UK Politics

Labour 'confused and weak' over child benefit cuts says Cameron

Media playback is unsupported on your device
Media captionThe BBC's Carole Walker: "We are seeing some glimpses of what Labour's overall economic policy might be"

David Cameron has accused Ed Miliband of "complete weakness" over welfare after it emerged Labour would not reverse cuts to child benefit.

Labour criticised the decision to axe benefits for higher rate taxpayers but its leadership now believes it could not afford the £1.8bn to reverse them.

The prime minister said Mr Miliband had condemned the plans "in the strongest terms" when they were outlined in 2010.

Labour says the state of the economy means spending must be controlled.

When the government decided to cut child benefits for higher-rate taxpayers - which was later changed to those earning at least £50,000 - Labour attacked the move as unfair and said it proved the government was out of touch with hard-working families.

Economic credibility

But BBC political editor Nick Robinson says some critics are likely to see this as more evidence that Labour has abandoned its support for so-called universal benefits - those paid to all regardless of their income.

At Prime Minister's Questions in the Commons, Mr Cameron repeatedly challenged his opposite number to set out his party's position on child benefit and say whether his party now backed the coalition's changes.

Mr Cameron said that in Mr Miliband's first Commons appearance as opposition leader in 2010, he had "totally condemned and attacked in the strongest possible terms what now turns out to be Labour Party policy".

There was "total and utter confusion" about Labour's position on child benefit, Mr Cameron said, adding that "on the economy, there are weak, divided and they are the same old Labour".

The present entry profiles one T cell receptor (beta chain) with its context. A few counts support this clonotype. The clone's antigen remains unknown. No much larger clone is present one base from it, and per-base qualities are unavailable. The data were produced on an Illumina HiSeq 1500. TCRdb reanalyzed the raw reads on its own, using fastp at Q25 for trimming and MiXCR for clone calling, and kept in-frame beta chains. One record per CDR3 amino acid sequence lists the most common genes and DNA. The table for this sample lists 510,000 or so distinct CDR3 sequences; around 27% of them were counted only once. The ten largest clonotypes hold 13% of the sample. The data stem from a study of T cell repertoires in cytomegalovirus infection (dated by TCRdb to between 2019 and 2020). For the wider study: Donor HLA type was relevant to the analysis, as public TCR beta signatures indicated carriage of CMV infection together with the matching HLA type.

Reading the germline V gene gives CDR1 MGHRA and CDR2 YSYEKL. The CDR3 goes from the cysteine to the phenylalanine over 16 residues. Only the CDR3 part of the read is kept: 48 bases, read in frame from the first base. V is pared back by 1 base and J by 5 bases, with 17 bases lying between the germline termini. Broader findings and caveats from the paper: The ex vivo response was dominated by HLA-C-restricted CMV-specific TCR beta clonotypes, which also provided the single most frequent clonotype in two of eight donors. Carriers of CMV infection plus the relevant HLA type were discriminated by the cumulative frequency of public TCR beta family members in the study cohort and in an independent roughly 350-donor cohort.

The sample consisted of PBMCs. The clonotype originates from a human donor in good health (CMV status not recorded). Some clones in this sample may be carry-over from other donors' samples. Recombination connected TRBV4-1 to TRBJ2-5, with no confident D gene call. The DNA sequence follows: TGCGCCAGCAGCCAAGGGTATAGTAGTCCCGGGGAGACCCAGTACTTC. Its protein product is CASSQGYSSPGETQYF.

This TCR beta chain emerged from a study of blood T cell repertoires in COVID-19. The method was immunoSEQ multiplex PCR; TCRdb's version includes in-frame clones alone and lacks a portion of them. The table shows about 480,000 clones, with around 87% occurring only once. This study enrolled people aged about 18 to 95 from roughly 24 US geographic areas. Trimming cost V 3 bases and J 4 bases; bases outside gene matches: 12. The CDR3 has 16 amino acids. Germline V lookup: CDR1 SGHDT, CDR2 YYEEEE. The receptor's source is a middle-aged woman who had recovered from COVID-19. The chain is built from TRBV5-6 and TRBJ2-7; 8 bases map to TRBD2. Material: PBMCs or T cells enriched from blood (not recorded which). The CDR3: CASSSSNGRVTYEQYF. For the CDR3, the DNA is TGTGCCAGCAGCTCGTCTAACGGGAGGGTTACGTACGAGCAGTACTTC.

Mr Miliband chose not to respond to Mr Cameron's point, instead focusing on what he said was the crisis in accident and emergency departments in the NHS, saying the prime minister was "complacent and out of touch".

The decision not to reverse the restrictions on child benefit is being seen as a further sign that Labour is trying to restore its economic credibility by proving it has the will to curb spending.

Speaking on the BBC's Daily Politics, shadow Scottish secretary Margaret Curran said Labour would "prefer universal benefits to be universal" but, if elected in 2015, it would not be able to change everything the coalition government had done and would have to decide what its priorities were.

A Labour source said Mr Balls had made clear the party must "start planning for a tough inheritance because of this government's economic failure".

In a speech on Thursday, Mr Miliband will also declare his support in principle for an idea first suggested by Chancellor George Osborne - a cap on that part of the benefits bill which is not triggered simply by a rise in unemployment.

Spending power

The UK Independence Party said there was a case for reversing the government's restrictions on child benefit, describing them as "illogical, ill thought out and grossly unfair".

"We are contemplating reinstating it because it is a universal benefit to support families and children," Carol Lovatt, the party's children and families adviser said, adding a decision would be made at a meeting of its National Executive Committee in July.

The coalition's initial plan to end child benefit for all higher-rate taxpayers would, it is estimated, have saved £2.3bn a year. The Treasury's £1.8bn figure is based on the decision to set the threshold at annual earnings of £50,000 instead.

Meanwhile, a study by the Institute for Fiscal Studies has suggested that the average middle-income family in Britain is likely to be nearly £1,800 a year worse-off by 2015.

Families with two children will see a fall of £34 in their weekly incomes, after adjusting for inflation. A childless couple are likely to lose £1,248 a year, or £24 a week, it said on Tuesday.

The IFS also said that over the next three years, less well-off families would be hit harder than those with higher incomes. The cuts in spending power were down to incomes failing to keep pace with inflation and changes to the benefits system, it added.

More on this story

Related Internet links

The BBC is not responsible for the content of external Internet sites